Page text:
Conservation: Charcoal made from tree branches the future of Kenya

Kasigau is an area located in the South-Eastern County of Taita Taveta in Kenya.

It has been described as a gem inside the vast plains of Tsavo.  Its landscape comprises Acacia-Commiphora woodlands. It also has a high diversity of wild animals like dik-diks, gazelles, elephants, buffaloes, among others.

Being a semi-arid environment, majority of the residents here are pastoralists but also practice agriculture albeit for subsistence purposes.

Climate change has, however, had a greater impact on their farming activities. With poverty constantly stalking them, they have had to look for alternative ways to make ends meet. Unfortunately, one such venture has a direct impact on environment – charcoal trade.

Unsustainable methods of producing charcoal in Kasigau

Margaret Nyambura is a resident here and, by her own admission, is so reliant on proceeds from charcoal at the moment. She describes herself as a farmer, but says life took a different turn due to a prolonged drought in the area.

She resorted to charcoal trade. Nyambura says it’s a highly tasking enterprise with myriad of challenges, yet, she could not contemplate dropping it for the reason that she must cater for her children.

Burning charcoal, she says, is tedious; “Majority of the time, despite back-breaking work I have to contend with inadequate end product.”

And she is not alone in this business. Dennis Kiprono also depends on charcoal trade to put food on the table. Kiprono stays in Bungule area of Kasigau. To him, charcoal burning is easy to do compared to farming that is so dependent on rains, and which have been scarce in recent times.

On a normal day, Kiprono sells a sack of charcoal for Ksh.650. He acknowledges that the business is profitable as he can earn just enough money for him and his family to live on.

“The duration of burning charcoal is seven days to 14 days. This business gains more profit during the rainy seasons where a sack of charcoal costs Kshs.1000.” Kiprono says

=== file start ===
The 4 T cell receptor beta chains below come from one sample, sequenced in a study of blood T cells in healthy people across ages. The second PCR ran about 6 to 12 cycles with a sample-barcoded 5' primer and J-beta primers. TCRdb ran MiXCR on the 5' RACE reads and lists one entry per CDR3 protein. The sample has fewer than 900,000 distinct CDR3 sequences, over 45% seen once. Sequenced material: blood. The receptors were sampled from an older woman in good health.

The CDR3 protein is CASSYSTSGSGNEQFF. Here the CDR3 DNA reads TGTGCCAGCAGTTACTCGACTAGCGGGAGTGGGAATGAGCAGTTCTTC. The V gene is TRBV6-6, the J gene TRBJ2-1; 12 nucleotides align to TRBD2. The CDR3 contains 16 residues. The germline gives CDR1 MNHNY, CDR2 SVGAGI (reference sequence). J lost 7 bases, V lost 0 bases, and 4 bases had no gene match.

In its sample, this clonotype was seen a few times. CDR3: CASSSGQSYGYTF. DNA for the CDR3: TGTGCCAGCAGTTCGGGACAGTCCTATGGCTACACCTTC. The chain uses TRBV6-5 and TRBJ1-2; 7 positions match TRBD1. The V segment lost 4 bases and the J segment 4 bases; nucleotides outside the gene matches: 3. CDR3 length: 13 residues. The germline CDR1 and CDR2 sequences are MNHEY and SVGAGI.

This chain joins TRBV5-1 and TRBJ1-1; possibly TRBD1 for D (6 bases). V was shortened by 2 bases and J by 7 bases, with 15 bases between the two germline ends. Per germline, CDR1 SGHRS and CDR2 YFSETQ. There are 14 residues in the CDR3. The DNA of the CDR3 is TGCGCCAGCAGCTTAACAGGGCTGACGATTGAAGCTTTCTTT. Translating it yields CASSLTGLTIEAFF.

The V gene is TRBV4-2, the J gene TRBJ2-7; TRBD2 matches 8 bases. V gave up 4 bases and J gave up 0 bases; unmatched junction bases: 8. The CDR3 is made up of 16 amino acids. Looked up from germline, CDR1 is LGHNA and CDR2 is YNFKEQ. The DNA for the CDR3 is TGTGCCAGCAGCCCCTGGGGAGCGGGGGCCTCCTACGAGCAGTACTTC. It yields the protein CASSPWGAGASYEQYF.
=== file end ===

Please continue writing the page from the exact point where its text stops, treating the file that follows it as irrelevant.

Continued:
This clearly is a bag of mixed fortunes depending on who you talk to. Yet, in Kasigau, men and women, both young and old, have been felling trees – a good raw material for charcoal, for many years. They do this totally unmindful, especially, of the value of indigenous trees therein and their contribution to the ecosystem.

Continuous logging of these trees became a major threat, and the economic, environmental and social impacts could be felt by all and sundry.

Unsustainable methods of producing charcoal in Kasigau

The entry of a community-based conservation company – Wildlife Works is creating positive change throughout Kasigau. The organization is educating the local community on the importance of conservation of wildlife and forests.

The organization also initiated projects that seek to address the perennial challenge of poverty, water scarcity, education, health, environment and human wildlife conflict.

To set the ball rolling, Wildlife Works immediately established a greenhouse in the area. Its major role was and is to promote agriculture around Kasigau. The greenhouse is responsible for growing organic vegetables, indigenous seedlings, grafting fruit trees.

Green Tea Charcoal Producers Association (GTCPA) Group from Kilibasi gaining knowledge at Wildlife Works greenhouse department.

Among other things, the organization trains locals to practice profitable farming methods such as vertical plantation of vegetables, organic farming, grafting of fruit trees, and nurturing gainful plants, for instance, Jojoba – a shrub that grows in this area, because it can be used to produce soap, shampoo, lipsticks, body lotions, make-ups among many other products.

“This farming method (vertical plantation) is the way to go because we conserve space and water.You also produce four times more, which translates to profits” Geroge Maina, greenhouse manager said

“The main goal of Wildlife Works is to protect the forest from deforestation and degradation. We encourage the community to look beyond cutting trees, burning charcoal, or killing wildlife.” noted Maina